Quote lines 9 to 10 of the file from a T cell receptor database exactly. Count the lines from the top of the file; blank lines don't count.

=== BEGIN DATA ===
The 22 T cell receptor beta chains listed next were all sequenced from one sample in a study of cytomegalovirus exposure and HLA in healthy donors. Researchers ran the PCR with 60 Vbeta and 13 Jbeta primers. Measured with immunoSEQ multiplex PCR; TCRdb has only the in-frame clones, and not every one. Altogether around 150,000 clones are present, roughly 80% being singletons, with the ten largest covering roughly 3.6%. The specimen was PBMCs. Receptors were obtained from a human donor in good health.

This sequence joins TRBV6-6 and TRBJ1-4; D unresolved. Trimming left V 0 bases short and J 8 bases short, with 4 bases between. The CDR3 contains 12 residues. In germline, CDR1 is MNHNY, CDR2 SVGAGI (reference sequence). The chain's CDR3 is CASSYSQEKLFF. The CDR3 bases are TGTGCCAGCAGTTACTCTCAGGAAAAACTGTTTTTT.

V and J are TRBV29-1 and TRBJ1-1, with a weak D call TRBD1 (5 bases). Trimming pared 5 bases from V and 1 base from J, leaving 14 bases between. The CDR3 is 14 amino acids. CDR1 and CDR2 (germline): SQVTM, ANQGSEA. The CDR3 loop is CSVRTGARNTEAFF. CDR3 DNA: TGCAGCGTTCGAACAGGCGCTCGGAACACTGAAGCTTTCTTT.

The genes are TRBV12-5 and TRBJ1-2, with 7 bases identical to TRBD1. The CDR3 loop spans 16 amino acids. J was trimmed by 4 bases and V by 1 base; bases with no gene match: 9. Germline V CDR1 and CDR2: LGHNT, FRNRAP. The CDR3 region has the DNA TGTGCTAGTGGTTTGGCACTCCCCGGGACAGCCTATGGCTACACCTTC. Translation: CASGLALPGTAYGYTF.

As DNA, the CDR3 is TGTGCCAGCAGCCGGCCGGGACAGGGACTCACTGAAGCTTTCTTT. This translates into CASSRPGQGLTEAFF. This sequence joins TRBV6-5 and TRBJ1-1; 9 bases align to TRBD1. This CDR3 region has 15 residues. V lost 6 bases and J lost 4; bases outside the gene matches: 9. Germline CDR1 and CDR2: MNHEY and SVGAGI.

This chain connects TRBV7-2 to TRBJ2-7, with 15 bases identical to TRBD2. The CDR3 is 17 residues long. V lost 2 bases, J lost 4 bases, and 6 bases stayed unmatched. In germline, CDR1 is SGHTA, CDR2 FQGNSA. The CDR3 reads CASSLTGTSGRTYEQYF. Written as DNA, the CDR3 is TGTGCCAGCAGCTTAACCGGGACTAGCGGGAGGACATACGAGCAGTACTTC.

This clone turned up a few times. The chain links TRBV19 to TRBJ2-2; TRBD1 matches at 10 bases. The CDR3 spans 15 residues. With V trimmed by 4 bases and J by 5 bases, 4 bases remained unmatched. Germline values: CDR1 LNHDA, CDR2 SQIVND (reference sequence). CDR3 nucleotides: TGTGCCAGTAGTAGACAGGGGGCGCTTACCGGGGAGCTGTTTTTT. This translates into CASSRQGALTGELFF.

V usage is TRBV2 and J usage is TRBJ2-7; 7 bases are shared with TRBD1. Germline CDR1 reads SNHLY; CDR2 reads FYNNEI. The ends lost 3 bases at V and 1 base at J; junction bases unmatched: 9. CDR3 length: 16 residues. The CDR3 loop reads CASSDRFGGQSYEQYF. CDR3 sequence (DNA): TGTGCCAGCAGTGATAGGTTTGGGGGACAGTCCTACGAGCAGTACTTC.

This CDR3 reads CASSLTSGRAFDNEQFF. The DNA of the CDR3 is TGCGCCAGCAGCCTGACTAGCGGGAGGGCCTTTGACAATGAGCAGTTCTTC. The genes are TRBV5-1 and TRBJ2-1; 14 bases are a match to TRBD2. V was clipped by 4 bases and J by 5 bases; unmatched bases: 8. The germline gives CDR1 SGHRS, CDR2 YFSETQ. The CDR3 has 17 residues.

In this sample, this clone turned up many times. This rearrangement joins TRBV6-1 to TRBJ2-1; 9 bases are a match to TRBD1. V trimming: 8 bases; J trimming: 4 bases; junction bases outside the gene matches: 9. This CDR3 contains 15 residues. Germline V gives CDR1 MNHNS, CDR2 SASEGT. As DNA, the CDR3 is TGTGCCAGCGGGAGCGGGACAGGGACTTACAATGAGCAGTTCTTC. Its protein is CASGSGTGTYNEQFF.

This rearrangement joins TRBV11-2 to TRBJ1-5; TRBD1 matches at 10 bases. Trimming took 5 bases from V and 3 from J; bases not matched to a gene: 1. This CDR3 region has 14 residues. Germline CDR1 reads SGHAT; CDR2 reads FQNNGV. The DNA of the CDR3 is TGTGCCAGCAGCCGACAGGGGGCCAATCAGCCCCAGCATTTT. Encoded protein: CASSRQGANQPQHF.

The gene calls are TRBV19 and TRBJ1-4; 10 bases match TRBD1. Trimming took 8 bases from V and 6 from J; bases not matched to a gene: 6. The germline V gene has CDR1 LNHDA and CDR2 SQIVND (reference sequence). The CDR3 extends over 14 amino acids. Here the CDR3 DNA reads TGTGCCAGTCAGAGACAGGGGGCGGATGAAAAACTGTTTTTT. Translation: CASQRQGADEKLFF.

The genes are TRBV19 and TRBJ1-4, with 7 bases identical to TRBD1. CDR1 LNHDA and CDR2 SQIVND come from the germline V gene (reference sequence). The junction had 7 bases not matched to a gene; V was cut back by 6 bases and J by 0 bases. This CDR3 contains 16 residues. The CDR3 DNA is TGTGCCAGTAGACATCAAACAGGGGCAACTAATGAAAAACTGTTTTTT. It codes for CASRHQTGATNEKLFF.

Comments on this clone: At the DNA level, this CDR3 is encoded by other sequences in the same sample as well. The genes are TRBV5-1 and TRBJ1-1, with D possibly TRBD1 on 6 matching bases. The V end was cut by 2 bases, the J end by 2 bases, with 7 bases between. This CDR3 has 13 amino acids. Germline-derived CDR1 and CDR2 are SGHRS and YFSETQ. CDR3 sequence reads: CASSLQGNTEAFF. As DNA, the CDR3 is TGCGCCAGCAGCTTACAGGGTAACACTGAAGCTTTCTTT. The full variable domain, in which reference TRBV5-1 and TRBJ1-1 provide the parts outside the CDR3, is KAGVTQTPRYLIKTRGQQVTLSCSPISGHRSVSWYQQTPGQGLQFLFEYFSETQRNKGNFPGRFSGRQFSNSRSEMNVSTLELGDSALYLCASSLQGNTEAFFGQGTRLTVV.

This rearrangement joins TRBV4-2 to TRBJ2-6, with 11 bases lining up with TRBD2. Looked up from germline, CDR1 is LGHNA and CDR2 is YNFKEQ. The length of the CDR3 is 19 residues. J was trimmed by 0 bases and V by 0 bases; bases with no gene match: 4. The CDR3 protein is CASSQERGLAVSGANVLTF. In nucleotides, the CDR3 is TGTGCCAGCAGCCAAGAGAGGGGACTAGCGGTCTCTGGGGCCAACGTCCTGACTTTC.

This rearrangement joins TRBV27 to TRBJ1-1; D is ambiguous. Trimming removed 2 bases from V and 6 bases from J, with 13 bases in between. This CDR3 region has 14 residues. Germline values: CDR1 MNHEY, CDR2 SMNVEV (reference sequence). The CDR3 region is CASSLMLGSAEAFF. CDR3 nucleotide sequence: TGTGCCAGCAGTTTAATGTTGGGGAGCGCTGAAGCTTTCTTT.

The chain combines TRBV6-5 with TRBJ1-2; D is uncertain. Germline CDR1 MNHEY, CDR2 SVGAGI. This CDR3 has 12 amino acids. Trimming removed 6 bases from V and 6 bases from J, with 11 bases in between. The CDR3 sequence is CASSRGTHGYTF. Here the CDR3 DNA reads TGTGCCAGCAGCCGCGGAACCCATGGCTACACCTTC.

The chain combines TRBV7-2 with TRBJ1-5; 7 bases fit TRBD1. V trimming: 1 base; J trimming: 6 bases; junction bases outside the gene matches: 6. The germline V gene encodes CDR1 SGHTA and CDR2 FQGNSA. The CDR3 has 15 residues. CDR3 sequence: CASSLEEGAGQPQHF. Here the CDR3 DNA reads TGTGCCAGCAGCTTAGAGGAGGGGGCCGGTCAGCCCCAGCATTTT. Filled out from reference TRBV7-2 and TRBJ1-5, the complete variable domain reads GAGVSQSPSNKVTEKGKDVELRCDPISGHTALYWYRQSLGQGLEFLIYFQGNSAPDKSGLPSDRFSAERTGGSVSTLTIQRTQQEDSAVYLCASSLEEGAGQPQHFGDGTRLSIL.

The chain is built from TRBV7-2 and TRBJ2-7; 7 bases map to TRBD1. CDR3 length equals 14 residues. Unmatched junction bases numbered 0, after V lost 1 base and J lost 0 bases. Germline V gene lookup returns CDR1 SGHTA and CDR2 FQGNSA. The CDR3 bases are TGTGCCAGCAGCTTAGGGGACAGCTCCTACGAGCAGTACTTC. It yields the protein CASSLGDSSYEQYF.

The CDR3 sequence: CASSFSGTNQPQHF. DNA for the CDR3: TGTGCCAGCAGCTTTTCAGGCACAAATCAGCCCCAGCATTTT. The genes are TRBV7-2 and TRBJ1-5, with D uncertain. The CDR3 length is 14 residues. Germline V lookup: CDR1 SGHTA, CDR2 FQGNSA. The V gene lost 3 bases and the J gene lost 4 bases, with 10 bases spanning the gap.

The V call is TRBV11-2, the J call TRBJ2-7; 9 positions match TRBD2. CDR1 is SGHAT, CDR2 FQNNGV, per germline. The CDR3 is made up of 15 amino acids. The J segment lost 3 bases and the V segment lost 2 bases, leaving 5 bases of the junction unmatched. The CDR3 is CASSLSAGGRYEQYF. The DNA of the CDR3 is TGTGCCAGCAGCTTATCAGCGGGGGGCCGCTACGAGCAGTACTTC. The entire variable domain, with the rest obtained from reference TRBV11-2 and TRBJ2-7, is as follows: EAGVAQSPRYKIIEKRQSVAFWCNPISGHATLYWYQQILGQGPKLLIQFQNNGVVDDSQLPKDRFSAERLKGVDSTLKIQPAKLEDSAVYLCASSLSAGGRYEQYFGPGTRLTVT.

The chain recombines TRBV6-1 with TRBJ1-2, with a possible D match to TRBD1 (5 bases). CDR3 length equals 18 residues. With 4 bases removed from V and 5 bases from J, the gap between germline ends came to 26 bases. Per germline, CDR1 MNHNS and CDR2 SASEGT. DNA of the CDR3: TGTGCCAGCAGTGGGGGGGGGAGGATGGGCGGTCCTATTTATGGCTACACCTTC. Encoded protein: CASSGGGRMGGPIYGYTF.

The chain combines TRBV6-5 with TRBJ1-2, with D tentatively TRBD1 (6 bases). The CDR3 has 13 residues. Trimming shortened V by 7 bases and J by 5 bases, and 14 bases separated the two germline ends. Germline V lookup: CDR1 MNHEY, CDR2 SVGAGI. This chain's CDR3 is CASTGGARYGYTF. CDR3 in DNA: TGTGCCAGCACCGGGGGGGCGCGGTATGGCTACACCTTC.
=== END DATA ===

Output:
This CDR3 reads CASSLTSGRAFDNEQFF. The DNA of the CDR3 is TGCGCCAGCAGCCTGACTAGCGGGAGGGCCTTTGACAATGAGCAGTTCTTC. The genes are TRBV5-1 and TRBJ2-1; 14 bases are a match to TRBD2. V was clipped by 4 bases and J by 5 bases; unmatched bases: 8. The germline gives CDR1 SGHRS, CDR2 YFSETQ. The CDR3 has 17 residues.

In this sample, this clone turned up many times. This rearrangement joins TRBV6-1 to TRBJ2-1; 9 bases are a match to TRBD1. V trimming: 8 bases; J trimming: 4 bases; junction bases outside the gene matches: 9. This CDR3 contains 15 residues. Germline V gives CDR1 MNHNS, CDR2 SASEGT. As DNA, the CDR3 is TGTGCCAGCGGGAGCGGGACAGGGACTTACAATGAGCAGTTCTTC. Its protein is CASGSGTGTYNEQFF.